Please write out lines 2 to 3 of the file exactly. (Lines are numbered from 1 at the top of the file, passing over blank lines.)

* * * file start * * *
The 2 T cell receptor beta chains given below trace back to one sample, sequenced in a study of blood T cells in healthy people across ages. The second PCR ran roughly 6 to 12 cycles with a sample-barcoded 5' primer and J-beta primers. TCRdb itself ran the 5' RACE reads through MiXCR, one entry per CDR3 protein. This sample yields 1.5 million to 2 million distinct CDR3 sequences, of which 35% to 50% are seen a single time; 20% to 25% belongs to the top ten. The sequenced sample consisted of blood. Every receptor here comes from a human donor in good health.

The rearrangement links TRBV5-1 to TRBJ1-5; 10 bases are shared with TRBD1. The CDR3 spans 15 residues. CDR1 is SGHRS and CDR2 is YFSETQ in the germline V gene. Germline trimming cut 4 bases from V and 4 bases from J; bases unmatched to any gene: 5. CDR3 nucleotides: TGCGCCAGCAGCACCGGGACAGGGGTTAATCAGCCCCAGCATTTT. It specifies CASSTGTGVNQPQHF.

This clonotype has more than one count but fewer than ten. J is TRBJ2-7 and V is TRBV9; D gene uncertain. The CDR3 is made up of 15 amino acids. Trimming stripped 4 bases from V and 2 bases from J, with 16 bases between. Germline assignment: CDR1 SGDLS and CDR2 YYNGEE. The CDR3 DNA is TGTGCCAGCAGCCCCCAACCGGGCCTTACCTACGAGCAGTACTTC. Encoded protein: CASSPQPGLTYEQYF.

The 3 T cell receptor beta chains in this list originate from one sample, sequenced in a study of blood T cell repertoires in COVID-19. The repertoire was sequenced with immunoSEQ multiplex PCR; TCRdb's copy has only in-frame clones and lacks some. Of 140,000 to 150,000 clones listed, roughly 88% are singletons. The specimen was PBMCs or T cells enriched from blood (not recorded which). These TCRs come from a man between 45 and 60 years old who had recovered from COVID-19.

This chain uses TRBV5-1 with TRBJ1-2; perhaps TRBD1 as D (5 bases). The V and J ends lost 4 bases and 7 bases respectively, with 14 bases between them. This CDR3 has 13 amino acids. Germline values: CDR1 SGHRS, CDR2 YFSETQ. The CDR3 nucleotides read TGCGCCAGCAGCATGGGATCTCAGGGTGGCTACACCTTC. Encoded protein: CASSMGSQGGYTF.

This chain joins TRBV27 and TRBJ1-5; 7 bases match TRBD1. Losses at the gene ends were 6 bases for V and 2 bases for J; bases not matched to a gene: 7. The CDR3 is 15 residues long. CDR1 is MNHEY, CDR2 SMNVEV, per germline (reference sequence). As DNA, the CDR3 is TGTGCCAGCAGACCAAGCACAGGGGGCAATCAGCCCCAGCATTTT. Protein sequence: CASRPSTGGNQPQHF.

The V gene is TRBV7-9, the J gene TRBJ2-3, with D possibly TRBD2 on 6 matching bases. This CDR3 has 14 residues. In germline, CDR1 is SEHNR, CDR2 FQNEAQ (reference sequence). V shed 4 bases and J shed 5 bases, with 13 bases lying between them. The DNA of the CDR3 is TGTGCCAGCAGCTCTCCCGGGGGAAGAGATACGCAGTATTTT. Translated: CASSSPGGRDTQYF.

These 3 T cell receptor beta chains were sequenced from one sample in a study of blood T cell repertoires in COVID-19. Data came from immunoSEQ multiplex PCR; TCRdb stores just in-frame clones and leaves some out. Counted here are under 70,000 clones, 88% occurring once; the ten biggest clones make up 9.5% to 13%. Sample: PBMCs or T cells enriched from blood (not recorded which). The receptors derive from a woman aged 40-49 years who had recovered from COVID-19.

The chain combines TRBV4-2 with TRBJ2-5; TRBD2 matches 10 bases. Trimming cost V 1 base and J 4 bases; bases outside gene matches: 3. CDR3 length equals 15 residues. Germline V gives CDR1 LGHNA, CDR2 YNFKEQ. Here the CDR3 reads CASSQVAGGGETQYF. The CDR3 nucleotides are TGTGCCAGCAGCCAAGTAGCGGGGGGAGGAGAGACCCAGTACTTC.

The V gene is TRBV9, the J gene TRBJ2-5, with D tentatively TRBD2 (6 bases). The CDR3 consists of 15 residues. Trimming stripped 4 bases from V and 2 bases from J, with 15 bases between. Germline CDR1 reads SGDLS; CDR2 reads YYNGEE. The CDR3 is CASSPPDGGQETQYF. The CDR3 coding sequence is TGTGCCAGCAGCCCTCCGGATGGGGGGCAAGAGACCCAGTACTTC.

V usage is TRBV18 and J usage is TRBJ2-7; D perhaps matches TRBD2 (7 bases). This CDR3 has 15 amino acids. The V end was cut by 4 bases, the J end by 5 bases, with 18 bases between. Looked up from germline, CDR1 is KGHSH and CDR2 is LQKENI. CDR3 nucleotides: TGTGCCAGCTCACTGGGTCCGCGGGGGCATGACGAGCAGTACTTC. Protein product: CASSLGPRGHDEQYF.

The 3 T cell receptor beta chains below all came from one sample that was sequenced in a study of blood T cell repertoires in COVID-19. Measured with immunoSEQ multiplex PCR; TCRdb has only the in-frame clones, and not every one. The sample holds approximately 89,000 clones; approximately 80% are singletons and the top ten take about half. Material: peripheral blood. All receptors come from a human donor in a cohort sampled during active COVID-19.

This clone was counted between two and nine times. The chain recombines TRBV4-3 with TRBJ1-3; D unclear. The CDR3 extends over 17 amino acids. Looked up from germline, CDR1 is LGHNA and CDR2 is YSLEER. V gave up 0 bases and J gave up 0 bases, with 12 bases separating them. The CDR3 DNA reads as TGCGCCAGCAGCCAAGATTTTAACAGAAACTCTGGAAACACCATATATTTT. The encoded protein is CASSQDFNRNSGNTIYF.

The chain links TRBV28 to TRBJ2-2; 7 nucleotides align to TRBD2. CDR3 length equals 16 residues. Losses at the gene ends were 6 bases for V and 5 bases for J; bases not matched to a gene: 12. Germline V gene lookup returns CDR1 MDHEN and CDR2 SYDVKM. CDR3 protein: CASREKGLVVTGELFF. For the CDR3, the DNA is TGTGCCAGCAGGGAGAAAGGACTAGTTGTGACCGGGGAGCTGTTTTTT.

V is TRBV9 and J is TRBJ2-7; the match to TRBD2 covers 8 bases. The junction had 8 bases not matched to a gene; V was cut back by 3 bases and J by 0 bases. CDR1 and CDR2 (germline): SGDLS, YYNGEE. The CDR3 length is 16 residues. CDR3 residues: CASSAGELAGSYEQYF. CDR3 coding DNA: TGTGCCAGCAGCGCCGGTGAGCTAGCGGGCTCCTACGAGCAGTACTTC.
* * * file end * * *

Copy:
The rearrangement links TRBV5-1 to TRBJ1-5; 10 bases are shared with TRBD1. The CDR3 spans 15 residues. CDR1 is SGHRS and CDR2 is YFSETQ in the germline V gene. Germline trimming cut 4 bases from V and 4 bases from J; bases unmatched to any gene: 5. CDR3 nucleotides: TGCGCCAGCAGCACCGGGACAGGGGTTAATCAGCCCCAGCATTTT. It specifies CASSTGTGVNQPQHF.

This clonotype has more than one count but fewer than ten. J is TRBJ2-7 and V is TRBV9; D gene uncertain. The CDR3 is made up of 15 amino acids. Trimming stripped 4 bases from V and 2 bases from J, with 16 bases between. Germline assignment: CDR1 SGDLS and CDR2 YYNGEE. The CDR3 DNA is TGTGCCAGCAGCCCCCAACCGGGCCTTACCTACGAGCAGTACTTC. Encoded protein: CASSPQPGLTYEQYF.